*Names have been changed to protect the individual’s privacy*
When my friends and I get together after an extended period, the conversation inevitably drifts to the topic of our love lives—or lack thereof. We prod each other for the usual: “Are you seeing someone? Has anybody caught your eye?”
Personally, the realm of dating and romance is foreign. I often hang back and listen to stories from my friend’s romantic lives, usually in disbelief at the way some of them play out. The arrival of Valentine’s Day heightens the pressure for university students to find “the one,” something that’s increasingly difficult while navigating a global pandemic.
Previous surveys have shown that more university students, and young people in general, are opting to engage in casual dating or no-strings-attached relationships, with the idea of “settling down” being the last thing on their minds. David Alvarez*, a fellow fourth-year student, agrees with this statistic. “For me in my early 20s, I don’t really care that much about [relationships]. I’m more focused on enjoying the present,” he says. But what is causing this shift?
Today’s students face a barrage of challenges, like the skyrocketing prices of higher education, balancing heavy course loads, the unending societal pressure to hustle, and the fierce competition for jobs upon graduation. These challenges leave little time (or money) to worry about dating—let alone scoping out a potential spouse. However, that doesn’t mean all university students are uninterested in committed relationships.
According to a 2013 study by the American Psychological Association, 63 per cent of men and 83 per cent of women reported that they would prefer a traditional relationship. And yet, with the onset of the Covid-19 pandemic, this rite of passage suddenly became a pipe dream. For those who weren’t already in romantic relationships when stay-at-home measures were implemented, the prospect of seeking romantic connections became more challenging within the confines of four walls.
For Alvarez, the winter season, coupled with new waves of the pandemic, made dating impossible. With strict public health measures, meeting people for dates in-person was practically out of the question. But not everyone adhered to these guidelines. Some still managed to find ways to foster romantic connections in the interim. Record numbers of people flocked to online dating platforms like Tinder and Hinge. Nonetheless, not all university students are eager to download dating apps. In 2021, 62 per cent of students at the College of New Jersey reported they would not consider downloading a dating app for Valentine’s Day, while 28 per cent reported they already had an account.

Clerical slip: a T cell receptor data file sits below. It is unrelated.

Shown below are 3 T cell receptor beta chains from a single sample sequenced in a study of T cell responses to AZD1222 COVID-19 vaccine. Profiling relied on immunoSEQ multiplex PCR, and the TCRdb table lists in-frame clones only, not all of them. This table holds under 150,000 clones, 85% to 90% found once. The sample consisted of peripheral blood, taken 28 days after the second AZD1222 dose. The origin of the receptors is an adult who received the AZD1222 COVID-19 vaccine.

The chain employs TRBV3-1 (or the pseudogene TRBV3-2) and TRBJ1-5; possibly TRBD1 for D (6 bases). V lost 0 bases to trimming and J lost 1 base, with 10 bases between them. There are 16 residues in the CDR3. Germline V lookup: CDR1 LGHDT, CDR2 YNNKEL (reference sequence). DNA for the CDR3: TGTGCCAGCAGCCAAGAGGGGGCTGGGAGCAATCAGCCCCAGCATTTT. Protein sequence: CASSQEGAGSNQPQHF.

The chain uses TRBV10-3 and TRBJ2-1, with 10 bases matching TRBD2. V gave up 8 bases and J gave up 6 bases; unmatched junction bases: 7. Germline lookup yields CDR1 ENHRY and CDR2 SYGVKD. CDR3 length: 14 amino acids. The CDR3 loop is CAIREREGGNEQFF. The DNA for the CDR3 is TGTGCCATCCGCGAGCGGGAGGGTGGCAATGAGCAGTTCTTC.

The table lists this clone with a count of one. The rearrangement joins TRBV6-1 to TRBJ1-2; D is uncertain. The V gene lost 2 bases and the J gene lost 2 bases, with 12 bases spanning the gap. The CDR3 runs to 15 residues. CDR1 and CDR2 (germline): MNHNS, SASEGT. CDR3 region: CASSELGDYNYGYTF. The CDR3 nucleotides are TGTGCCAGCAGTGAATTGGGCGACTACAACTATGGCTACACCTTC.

Meanwhile, the Covid-19 pandemic encouraged U of T students to get creative with helping people find love during the lockdown. In 2019, the Aphrodite Project, an initiative that uses an algorithm to “match” university students with compatible partners, was launched. In 2020, this project featured a special pandemic-edition of the service at U of T and the University of Waterloo, encouraging other Canadian universities like McMaster to do the same.
Compared to “real life” dating, online dating is often perceived as superficial and inauthentic. The flexibility, convenience, and efficiency of swiping right make these platforms an attractive option for meeting people. For those who are unable to spark connections in person, dating apps offer a sense of comfort and more options.
In Alvarez’s experience, they have negatively impacted his dating life at university. When he first tried dating apps last year, he recalls being “so distracted by [them],” and shared that his “grades tanked.”
There is, of course, plenty of stigma attached to dating apps, namely that their users aren’t looking for anything serious. However, a 2020 Swiss study may prove those claims to be unfounded. The study examined the origins of 3,000 Swiss individuals in relationships. Lead author Gina Potorca found that those who met on dating apps had similar chances of having long term intentions with their partners than those who met traditionally. In fact, the study exposed that those who had met their partners online were more likely to move in together and start families with them sooner than those who had met offline.
Some experts suggest that dating apps may be part of a larger shift where users increasingly opt to pursue long term commitment. If true, this could be a moment of rejoice for university students that feel discouraged about finding “the one” or (anyone for that matter) amidst the pandemic.
As Covid-19 restrictions loosen and in-person interactions become the norm again, Alvarez’s advice for those looking for love on campus is to join clubs and connect with people on social media. According to him, if you’re someone who gets nervous to approach people in person, talking virtually before meeting in real life can help mitigate some of that awkwardness.